‘Continue the Mission’ launches in Pensacola on June 22, with First Lady Casey DeSantis at the podium to praise the statewide effort.

By Linda Chion

Recruitment is underway for veterans, military spouses and former law enforcement officers to ‘Continue the Mission’ through career and mentorship opportunities aimed toward protecting children.

State agencies, working with local veteran organizations and community groups, among others, are set to fill flexible career openings and mentorship opportunities in the child and family well-being system.

Joe Eletto, a veteran and chair of the Military Affairs Committee at the Greater Riverview Chamber of Commerce, is a fan of the initiative.

“I believe a lot of veterans would be inclined to get involved,” Eletto said. “It gives the veterans some self-confidence in their purpose, and it addresses a great need in the community: helping children. It’s a double benefit.”

With recruitment events set to spread from Tallahassee through central Florida and beyond, the Continue the Mission initiative aims to fill positions for child protective investigators and mentors for children in need, as well as for mentors to work with new case managers and investigators with the Florida Department of Children and Families (FDCF).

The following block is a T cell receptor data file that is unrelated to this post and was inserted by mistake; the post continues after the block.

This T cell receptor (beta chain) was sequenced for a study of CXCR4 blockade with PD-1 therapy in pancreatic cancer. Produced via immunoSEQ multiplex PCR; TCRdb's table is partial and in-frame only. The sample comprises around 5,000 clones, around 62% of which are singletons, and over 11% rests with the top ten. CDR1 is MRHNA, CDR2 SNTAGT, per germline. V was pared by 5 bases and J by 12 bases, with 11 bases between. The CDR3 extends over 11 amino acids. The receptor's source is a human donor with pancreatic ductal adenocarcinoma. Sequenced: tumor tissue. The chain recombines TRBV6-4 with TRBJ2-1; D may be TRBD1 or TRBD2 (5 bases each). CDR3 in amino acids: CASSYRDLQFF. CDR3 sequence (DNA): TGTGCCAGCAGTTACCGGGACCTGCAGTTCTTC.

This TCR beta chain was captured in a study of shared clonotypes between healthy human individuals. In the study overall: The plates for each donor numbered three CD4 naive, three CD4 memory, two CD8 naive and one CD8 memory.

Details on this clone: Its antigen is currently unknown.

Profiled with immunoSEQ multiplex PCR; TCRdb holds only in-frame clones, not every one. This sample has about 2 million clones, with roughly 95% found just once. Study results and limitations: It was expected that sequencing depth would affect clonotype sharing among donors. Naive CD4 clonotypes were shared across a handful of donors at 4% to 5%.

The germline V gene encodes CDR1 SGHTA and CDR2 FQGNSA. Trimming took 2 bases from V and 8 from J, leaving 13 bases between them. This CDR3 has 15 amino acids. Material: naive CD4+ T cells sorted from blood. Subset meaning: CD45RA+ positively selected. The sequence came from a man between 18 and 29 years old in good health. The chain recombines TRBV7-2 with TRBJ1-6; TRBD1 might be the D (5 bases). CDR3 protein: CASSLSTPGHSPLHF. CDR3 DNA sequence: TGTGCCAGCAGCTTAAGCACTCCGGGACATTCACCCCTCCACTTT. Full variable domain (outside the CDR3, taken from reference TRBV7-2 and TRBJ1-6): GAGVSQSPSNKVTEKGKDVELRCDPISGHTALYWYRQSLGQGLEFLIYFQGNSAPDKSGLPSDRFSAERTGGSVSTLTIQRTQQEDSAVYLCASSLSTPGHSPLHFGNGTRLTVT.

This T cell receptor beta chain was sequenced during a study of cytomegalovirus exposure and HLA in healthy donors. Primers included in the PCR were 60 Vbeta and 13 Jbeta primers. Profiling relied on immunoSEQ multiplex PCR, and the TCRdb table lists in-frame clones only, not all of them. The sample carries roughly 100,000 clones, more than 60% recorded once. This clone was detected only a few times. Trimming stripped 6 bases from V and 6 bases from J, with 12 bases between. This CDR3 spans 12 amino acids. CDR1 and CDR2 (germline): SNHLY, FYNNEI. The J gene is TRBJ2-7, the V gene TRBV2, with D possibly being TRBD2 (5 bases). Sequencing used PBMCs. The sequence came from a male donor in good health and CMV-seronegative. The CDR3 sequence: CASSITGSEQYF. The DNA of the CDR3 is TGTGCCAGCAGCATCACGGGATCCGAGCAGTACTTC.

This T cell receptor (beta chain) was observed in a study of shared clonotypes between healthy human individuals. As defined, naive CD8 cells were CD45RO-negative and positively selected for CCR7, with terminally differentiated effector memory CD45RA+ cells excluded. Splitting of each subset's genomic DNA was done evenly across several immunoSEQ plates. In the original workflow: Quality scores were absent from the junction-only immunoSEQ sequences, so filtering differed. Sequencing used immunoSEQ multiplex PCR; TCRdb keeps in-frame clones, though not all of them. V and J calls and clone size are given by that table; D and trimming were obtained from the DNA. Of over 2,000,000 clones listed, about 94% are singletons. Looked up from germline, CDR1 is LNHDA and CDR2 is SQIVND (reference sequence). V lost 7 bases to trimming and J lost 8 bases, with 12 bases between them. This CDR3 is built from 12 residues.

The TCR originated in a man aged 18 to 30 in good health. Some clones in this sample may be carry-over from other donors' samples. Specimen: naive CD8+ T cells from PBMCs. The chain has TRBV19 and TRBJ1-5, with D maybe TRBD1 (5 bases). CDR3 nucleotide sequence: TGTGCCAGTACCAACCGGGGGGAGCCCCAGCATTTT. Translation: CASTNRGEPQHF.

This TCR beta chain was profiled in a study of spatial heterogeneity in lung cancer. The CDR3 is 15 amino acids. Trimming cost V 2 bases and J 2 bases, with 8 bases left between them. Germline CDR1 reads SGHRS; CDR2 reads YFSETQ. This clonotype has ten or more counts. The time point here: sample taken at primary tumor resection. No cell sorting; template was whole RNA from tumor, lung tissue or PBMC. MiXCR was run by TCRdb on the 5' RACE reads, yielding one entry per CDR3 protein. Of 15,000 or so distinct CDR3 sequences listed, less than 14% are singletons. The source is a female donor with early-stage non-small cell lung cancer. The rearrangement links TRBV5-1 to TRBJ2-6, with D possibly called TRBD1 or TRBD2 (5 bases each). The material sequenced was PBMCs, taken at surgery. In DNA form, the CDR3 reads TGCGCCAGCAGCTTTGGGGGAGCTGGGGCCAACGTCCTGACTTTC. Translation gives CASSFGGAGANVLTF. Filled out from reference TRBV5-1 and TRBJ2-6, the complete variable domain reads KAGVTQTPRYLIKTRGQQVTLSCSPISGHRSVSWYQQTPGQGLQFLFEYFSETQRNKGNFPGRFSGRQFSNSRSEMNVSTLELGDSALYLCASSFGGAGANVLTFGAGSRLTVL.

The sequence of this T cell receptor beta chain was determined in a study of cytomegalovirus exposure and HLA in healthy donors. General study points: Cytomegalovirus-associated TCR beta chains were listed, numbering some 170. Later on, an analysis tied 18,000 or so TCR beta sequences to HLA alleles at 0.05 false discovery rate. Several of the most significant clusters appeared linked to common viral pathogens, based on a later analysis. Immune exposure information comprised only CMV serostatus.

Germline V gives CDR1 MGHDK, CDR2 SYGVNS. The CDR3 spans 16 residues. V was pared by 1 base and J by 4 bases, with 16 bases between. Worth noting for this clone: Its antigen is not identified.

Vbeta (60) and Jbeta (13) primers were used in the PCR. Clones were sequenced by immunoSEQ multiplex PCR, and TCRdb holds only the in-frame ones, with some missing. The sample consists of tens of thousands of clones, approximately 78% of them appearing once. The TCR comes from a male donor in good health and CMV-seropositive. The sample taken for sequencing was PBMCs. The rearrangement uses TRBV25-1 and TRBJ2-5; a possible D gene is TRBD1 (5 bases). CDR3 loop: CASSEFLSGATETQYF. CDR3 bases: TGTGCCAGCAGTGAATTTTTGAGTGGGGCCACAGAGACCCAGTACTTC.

Launched as of June 22, Florida First Lady Casey DeSantis heaped praise on the initiative, led by the FDCF in collaboration with the Florida Department of Veterans Affairs.

“We are not only helping children across the state but also helping veterans and retired law enforcement with their mental and emotional well-being, who may feel as though they’ve lost their purpose once they’ve left active duty or have retired,” DeSantis said.

Eletto issued a similar sentiment, seeing in Continue the Mission a greater purpose for addressing the mental health of veterans, “because when you start helping others, you help yourself.”

Given the young age of many retiring veterans, Eletto said, the initiative is spot-on in its efforts to provide civilian job opportunities for veterans, along with military spouses and retired law enforcement officers.

“If you do 20 years in the service and you retire at age 38, you’re going to want to work,” Eletto said. “A lot of these veterans want to contribute to the community they live, and especially so when you’re dealing with children and their future.”

For more, visit www.myflfamilies.com/continuethemission.

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